Celebrities in Indonesia, exhausted students in Singapore

‘It’s snowing and freezing cold outside. All trains are delayed,’ I read as I scroll through my ‘morning’ notifications – that is my friends reporting, as per usual, the current meteorological situation back home. Not skipping a beat, I am ready to evaluate the weather here, on the equator, with the command time UTC +8. ‘Unusually cold, only 26 °C, had to put on my hoodie.’ The reaction of correspondents had to be removed to maintain a higher literary style (author’s note).

But seriously now; after a month of winter holidays, in the mid-January, I immersed myself in the waters of the educational process at the National University of Singapore once again. As it turned out, returning to at least partially familiar environment is much more enjoyable – one has people to sit with for breakfast or dinner, and doesn’t have to wander around the dining hall looking for another lonely soul.

Even so, there is this ever-present feeling of isolation. Living ‘in the future’, seven to eight hours ahead and far away from everything and everyone close and familiar, is quite challenging. Last semester, despite all my efforts, I came across some deeply introspective thoughts and occasional absurd doubts about my own Singaporean existence and the existence of the world back home. The whole idea of returning to Europe seemed a bit fictious back in December.

On Monday, a few days after finishing my exams, I was still lying on the beach at 30 °C; on Tuesday morning I was freezing down at the Prague airport, wearing only light sneakers and summer sweatshirt, at minus two – with wet swimsuit in my suitcase as a memory of nearly five months spent in tropics. And on Sunday of the same week, I was already skiing in the Giant Mountains at minus ten. Strange, isn’t it… For the first time in my life, I was able to enjoy a winter vacation with a completely finished semester – no homework to do, nor any exam to prepare for. With a detailly planned every day schedule, I have been able to spend a valuable time with my family, meet up with my friends, go skiing to the Alps, and of course visit my second home – London – and be a part of the annual tradition of Natural Sciences programme with my classmates at UCL – ice skating at Natural History Museum.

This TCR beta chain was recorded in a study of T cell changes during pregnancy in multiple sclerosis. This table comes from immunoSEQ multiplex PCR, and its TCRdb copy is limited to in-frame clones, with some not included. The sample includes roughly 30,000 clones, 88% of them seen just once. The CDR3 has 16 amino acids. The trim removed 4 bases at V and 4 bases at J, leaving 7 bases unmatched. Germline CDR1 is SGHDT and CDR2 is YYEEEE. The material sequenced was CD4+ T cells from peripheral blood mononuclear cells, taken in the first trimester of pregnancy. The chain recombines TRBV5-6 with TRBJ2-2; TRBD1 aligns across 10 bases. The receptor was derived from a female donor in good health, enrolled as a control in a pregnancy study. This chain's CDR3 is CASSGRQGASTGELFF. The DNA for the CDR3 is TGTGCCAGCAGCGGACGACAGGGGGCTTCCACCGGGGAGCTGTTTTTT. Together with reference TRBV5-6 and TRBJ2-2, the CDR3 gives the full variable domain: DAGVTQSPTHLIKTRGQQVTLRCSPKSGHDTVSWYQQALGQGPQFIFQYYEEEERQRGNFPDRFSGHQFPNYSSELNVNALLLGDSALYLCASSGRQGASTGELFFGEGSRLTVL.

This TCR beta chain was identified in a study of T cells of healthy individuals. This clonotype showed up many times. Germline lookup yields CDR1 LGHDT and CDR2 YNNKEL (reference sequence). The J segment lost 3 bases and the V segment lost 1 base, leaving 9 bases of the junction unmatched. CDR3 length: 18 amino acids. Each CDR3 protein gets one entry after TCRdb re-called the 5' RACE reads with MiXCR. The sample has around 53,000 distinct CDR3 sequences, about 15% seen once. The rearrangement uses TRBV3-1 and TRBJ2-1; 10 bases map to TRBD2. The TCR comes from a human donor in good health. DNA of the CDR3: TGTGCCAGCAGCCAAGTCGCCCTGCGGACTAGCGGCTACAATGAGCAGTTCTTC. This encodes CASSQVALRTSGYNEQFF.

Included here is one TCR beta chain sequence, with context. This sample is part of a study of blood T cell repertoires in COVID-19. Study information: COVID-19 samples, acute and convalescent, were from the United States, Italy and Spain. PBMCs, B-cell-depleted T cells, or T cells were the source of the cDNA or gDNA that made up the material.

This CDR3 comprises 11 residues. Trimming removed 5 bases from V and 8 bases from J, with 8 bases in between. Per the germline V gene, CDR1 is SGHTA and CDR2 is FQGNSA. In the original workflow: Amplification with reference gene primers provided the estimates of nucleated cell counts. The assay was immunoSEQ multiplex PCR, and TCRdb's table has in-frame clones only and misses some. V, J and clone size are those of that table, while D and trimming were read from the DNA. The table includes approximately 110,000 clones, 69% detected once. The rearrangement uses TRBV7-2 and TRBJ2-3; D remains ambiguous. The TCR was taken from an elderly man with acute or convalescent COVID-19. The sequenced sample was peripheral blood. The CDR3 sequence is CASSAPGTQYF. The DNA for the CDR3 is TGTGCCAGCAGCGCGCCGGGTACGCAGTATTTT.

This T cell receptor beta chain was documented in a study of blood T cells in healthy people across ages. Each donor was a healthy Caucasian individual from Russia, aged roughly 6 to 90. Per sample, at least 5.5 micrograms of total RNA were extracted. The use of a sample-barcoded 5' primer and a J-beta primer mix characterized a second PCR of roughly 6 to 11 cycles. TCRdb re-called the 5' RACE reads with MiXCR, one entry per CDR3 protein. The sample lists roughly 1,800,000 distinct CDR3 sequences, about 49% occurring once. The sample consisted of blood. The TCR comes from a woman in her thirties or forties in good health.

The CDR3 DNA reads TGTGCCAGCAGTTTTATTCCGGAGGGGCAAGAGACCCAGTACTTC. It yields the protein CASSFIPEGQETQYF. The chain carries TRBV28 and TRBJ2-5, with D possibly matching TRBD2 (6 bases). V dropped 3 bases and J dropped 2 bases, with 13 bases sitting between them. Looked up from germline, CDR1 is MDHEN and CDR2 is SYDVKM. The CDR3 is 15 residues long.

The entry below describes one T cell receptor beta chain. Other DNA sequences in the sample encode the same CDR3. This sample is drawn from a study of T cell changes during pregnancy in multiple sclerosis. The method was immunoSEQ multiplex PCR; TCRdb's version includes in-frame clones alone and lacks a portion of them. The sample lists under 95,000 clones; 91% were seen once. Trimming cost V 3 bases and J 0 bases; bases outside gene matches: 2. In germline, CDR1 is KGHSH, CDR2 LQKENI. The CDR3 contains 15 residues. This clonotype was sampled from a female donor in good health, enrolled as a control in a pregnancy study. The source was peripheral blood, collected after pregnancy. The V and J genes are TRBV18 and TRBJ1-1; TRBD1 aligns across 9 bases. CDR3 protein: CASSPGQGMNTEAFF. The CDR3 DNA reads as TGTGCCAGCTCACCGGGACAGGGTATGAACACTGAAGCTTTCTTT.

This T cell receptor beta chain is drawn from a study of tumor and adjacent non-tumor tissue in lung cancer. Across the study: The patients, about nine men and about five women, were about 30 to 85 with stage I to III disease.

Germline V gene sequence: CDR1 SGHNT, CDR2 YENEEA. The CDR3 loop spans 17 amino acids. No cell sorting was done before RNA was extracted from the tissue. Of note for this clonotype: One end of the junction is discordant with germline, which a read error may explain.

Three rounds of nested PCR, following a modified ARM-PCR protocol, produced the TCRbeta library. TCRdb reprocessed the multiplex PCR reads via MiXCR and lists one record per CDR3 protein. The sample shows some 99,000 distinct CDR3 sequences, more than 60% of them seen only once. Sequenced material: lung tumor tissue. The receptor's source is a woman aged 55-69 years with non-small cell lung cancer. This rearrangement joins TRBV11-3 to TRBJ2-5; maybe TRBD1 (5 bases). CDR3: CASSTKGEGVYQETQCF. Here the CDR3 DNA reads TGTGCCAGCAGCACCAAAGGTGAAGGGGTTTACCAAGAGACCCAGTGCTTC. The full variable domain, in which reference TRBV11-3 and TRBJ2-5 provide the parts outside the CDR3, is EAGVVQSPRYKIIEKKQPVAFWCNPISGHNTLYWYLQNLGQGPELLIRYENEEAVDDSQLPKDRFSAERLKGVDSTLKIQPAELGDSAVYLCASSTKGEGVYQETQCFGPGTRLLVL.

One of my Christmas presents this year was also receiving the examination results from the first semester. It turned out much better than I expected. Still, the greatest benefit of my time spend here in Singapore is that I am more and more reassuring myself that doing particle physics at academic level is something I want to devote my life to. And, in a less nerdy way, I have been given a unique opportunity to travel around and learn about different cultures.

In this semester, I decided to take a bit of a risk and sign up for a module that is intended for higher year students – very theoretically oriented introduction to the Standard Model and Quantum Field Theory, describing all interactions and elementary particles forming the mass. One of the first sentences in the main recommended literature was a ‘warning’ that the content may seem inappropriate for undergraduate students. Ha, ha. But I do not complain, I keep discovering such gems as the fact that apart from the October Revolution, there was also a November one (which has November in its name and wait (!), actually happened in November) when finding the particle J/psi led to the formulation of the quark model as we know it today. The end of fairy tale.

Except spending time in the library and in the lab, because I was forced to take an experimental physics module this year (which is not ‘just’ programming simulations), I have been already able to travel this semester. During the Chinese New Year celebrations, we packed our backpacks and recommended reading, and took a ferry to Bintan, Indonesian island. In the end, quite surprisingly for us, the biggest attraction of our whole trip turned out to be us. We almost felt like celebrities – children and even adults kept coming to us, timidly asking if they could take a picture with us, and when we agreed, others joined them enthusiastically. We were rewarded by receiving an invitation from one of the photo groups to join them for an unforgettable barbecue on the beach.

It is rather obvious that the return to reality was quite challenging after this adventure. However, at the beginning of March – during spring holidays (recess week) – I have another one waiting for me. This time, I am going to Hong Kong, the city of extremes, and to Borneo, one of the last two places where one can still see wild orangutans living freely in nature. Simply put, all the hard work and the constant sleep deficit are definitely worth it.

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